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Time to kill the standardized test

By Steven Martinovich
web posted May 28, 2001

As a psychology major I was taught that standardized tests were a generally accurate, although not guaranteed, predictor of future performance which is why colleges and universities insisted judging my application to their programs with an eye to my scores. In my case, the tests were clearly wrong. I managed to finish high school with reading comprehension and writing scores that actually did go off the chart while my IQ score placed me firmly within the highest percentiles. Four years later I was all but drummed out of university -- degreeless -- thanks to mostly poor marks.

Based on my personal experience I can understand why others are opposed to standardized tests like the SAT and ACT to determine admission into post-secondary institutions, tests on which females and minorities generally score lower than their white male counterparts. Although schools are urged not to use test scores as their sole criteria, many don't look past the scores when determining who gets in.

TestThose and other concerns have spawned a growing movement to end the use of these tests and it appears to be having an effect. There are now about 385 colleges and universities that are SAT/ACT optional and the battle against testing is expanding past post-secondary institutions. On May 3, nearly 200 students in a Scarsdale, New York school district skipped a mandated science exam to protest standardized testing, a boycott organized by parents, echoing similar protests in Michigan and Massachusetts.

Unfortunately opponents of standardized testing often resort to ineffectual arguments, ranging anywhere from that they are racist and sexist to not measuring intangibles like motivation, the later which probably felled me in university. There are actually some very good arguments against testing that deserve to be considered by all sides and a good deal more effective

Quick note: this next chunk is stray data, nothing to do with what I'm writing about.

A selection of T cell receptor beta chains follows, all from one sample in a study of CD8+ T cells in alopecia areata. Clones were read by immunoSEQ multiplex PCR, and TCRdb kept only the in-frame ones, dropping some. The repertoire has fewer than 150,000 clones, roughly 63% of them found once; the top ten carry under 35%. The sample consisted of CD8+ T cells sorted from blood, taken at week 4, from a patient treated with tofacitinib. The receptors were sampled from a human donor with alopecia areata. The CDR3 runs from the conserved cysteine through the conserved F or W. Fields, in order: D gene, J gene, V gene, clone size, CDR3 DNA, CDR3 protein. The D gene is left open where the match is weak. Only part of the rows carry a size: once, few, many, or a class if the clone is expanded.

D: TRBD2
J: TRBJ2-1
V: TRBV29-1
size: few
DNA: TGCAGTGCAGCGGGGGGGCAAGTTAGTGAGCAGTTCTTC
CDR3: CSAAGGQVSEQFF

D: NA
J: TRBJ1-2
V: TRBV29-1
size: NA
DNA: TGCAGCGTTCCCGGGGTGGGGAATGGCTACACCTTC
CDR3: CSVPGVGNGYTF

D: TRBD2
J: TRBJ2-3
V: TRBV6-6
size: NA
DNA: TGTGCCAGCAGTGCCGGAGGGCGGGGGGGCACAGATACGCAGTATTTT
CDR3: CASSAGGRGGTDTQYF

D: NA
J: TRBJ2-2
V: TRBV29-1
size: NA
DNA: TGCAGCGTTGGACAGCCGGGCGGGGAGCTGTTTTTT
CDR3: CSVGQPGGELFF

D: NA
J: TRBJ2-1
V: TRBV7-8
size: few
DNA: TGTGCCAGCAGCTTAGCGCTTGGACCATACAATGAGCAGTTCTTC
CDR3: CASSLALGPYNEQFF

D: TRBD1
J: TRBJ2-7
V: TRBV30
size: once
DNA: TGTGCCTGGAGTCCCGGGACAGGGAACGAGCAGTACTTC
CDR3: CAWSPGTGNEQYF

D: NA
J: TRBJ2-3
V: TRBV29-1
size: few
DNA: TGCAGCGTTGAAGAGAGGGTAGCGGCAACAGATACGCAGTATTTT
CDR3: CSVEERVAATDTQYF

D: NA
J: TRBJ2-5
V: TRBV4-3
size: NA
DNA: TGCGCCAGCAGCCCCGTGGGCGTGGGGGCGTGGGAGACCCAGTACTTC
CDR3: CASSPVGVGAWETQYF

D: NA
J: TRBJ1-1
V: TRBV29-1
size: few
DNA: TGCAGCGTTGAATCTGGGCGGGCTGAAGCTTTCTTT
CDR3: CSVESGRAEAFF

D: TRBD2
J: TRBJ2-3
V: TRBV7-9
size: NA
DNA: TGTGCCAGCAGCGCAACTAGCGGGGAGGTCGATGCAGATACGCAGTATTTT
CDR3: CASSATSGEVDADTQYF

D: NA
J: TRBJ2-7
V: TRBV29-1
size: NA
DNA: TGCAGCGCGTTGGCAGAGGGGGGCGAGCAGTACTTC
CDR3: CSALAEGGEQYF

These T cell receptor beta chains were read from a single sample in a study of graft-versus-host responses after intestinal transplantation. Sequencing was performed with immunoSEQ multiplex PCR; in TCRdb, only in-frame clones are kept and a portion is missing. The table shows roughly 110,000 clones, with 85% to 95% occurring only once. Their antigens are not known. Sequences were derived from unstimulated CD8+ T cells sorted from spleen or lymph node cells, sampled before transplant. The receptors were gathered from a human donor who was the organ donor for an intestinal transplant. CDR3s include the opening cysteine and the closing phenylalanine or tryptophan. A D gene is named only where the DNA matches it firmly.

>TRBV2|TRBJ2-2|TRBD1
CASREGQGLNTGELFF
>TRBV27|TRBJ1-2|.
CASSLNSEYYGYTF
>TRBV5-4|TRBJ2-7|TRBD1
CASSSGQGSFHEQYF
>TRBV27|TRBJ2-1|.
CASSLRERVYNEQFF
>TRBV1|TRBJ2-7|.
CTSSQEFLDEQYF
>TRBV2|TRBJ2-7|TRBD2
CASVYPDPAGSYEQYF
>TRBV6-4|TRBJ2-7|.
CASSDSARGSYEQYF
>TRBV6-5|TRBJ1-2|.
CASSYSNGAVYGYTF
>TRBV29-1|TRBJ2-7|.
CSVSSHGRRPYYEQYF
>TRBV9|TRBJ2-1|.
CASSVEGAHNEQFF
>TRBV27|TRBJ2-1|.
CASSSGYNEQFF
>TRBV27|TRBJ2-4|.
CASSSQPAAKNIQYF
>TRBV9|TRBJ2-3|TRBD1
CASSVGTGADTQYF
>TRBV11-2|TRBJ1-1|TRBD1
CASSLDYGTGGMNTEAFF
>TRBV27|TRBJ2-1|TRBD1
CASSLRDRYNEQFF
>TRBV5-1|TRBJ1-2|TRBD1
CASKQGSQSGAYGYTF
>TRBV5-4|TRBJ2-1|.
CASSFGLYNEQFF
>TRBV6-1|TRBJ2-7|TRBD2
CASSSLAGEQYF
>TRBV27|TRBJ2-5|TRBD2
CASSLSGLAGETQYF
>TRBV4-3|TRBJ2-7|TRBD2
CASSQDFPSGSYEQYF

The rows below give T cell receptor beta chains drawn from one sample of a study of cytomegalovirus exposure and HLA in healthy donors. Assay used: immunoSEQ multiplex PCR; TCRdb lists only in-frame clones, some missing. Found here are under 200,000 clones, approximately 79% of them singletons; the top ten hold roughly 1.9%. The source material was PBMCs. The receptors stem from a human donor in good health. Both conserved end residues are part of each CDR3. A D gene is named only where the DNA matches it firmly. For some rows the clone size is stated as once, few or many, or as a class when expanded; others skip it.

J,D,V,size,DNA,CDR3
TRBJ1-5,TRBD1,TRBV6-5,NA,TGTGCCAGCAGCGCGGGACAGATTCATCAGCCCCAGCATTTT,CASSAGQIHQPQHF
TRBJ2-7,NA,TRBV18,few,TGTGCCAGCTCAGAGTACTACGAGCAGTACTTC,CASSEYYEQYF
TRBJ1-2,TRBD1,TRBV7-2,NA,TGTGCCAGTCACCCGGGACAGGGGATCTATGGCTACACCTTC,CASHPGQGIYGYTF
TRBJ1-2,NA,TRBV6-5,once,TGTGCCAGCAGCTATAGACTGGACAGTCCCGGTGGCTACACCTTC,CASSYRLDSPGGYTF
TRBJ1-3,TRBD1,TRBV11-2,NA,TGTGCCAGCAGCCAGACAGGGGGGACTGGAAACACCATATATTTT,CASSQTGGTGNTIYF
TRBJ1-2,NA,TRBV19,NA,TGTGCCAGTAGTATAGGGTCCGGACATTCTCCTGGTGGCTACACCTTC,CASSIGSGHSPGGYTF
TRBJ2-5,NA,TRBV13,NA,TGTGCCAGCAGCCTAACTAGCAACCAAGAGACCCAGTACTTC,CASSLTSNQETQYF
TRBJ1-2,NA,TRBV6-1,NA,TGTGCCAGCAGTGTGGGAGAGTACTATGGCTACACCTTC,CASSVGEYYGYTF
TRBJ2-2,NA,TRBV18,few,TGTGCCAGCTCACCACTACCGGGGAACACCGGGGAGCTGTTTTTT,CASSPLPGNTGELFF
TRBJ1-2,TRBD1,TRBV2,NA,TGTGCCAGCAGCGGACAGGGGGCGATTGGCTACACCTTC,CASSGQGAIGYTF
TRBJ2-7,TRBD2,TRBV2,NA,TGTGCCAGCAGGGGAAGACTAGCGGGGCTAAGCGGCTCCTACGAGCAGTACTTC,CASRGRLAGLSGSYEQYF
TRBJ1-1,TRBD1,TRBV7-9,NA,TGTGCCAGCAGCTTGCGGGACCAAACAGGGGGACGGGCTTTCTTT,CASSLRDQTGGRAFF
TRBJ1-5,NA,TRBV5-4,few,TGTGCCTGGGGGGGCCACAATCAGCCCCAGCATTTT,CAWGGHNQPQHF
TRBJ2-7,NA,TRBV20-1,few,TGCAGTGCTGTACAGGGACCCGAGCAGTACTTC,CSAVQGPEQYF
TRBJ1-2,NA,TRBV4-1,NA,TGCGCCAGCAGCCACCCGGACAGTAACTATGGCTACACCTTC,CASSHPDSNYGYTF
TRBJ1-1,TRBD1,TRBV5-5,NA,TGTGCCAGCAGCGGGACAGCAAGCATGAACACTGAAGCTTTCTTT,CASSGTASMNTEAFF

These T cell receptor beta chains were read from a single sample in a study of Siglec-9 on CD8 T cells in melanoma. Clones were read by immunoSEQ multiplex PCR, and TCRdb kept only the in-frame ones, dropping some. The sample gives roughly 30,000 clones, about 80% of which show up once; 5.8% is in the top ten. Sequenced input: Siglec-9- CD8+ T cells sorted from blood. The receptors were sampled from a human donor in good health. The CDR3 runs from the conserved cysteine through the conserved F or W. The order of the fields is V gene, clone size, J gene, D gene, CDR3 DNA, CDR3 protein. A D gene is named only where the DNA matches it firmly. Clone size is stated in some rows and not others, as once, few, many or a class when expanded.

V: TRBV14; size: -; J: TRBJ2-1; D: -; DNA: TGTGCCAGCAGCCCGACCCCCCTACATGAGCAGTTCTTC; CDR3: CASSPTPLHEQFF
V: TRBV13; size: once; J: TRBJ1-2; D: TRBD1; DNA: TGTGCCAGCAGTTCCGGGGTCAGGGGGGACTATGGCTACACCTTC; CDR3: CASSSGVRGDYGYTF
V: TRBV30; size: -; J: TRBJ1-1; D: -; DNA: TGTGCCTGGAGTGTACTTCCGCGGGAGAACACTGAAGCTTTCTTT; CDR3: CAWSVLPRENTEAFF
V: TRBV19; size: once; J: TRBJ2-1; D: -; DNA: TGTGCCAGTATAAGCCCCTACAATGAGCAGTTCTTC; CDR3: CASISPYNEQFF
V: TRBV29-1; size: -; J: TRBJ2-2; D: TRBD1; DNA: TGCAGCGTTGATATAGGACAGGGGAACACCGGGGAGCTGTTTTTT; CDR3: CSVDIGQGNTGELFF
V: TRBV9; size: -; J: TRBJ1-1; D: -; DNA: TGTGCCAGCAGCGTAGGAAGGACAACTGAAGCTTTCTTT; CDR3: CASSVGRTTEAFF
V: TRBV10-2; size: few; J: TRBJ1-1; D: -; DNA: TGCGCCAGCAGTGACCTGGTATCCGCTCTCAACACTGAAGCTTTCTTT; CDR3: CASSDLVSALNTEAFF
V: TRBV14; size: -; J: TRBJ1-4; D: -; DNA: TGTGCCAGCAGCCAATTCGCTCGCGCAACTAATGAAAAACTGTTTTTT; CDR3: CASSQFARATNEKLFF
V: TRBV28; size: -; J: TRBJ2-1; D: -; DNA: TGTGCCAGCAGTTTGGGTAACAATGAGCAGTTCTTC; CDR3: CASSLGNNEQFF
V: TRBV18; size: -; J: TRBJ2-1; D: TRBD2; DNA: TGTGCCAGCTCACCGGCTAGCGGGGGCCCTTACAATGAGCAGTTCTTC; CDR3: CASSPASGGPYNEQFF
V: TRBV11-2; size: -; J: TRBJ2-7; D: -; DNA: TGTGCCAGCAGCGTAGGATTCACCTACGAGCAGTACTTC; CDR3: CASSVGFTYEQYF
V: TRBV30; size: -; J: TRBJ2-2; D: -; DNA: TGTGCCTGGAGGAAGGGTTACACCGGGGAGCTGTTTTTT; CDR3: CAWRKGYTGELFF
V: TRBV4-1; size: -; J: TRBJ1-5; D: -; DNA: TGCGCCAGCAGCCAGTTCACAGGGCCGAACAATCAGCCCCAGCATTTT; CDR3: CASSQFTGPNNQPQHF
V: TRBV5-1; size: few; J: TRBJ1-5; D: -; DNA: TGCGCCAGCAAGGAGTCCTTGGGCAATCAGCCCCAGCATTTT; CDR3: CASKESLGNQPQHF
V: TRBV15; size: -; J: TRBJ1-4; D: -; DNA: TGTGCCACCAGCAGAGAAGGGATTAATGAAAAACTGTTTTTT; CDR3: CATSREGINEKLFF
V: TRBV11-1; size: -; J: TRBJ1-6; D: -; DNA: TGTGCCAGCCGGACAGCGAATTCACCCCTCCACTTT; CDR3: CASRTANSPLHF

The first argument is to question whether testing actually accomplishes anything. Students in North America may be the most tested group in the world. As a former head of the House Education Committee remarked recently, if testing was the answer to our problems, the question would have been answered a long time ago.

Another point that proponents of testing should consider is what the tests actually end up measuring. Alfie Kohn, author and opponent of testing, stated in late April that "standardized tests are primarily measures of the size of the houses near a school or to put it in a more technical language - up to 90 per cent of the variants in test scores between schools, towns or states can be explained solely on the basis of socio-economic status without even knowing what's going on in the classrooms." Test administrators will tell you that even what a subject had for breakfast can influence a test score.

Kohn is also worried that the type of students passing the tests aren't the type of students we want passing. Extensive research as shown that the more shallow a student thinks, the better they score on a test. While the correlation doesn't always hold, students are individuals after all, in general it works that way. "So higher test scores for an individual student is not usually a good sign," says Kohn.

Perhaps most important to consider is what role these tests play in schools. Given the importance that these tests are given, one way to raise scores is to drill students relentlessly - sometimes to the detriment of other subjects. The time to raise those scores, after all, has to come from somewhere and we might be seeing that with the constant cuts to creative programs like music and art.

"Good electives, rich projects that are interdisciplinary - all of these are being scaled back across the country in the name of raising standards," argues Kohn, "so that when parents hear local officials claim our test scores went up their first response should be 'Oh no, what did you have to sacrifice to make that happen?'"

In the end, the tests may be a self-fulfilling prophecy. By using them as both a measure of accountability and a measure to judge whether the methodology has been successful, we violate the basic rules of measurement. We are, in essence, giving the material to teachers to convey to their students and at the same time forcing them to prove that how they convey that material is worthwhile. When funding and salaries are dependent on raising those scores, accountability flies out the window.

The parents refusing to allow their children to undergo standardized testing realize these things. They want their children to be creative, engaged and in command of an interdisciplinary knowledge base, something that is not happening under the current régime of testing and the accompanying drive to raise scores for reasons both good and bad. Given the bureaucracy surrounding education, there are, as Albert Shanker once stated, "few incentives for innovation and productivity. It's no surprise that our school system doesn't improve." The parents of Scarsdale realized that and acted on their own and hopefully more parents begin to do so.

Steven Martinovich is a freelance writer and the editor in chief of Enter Stage Right.




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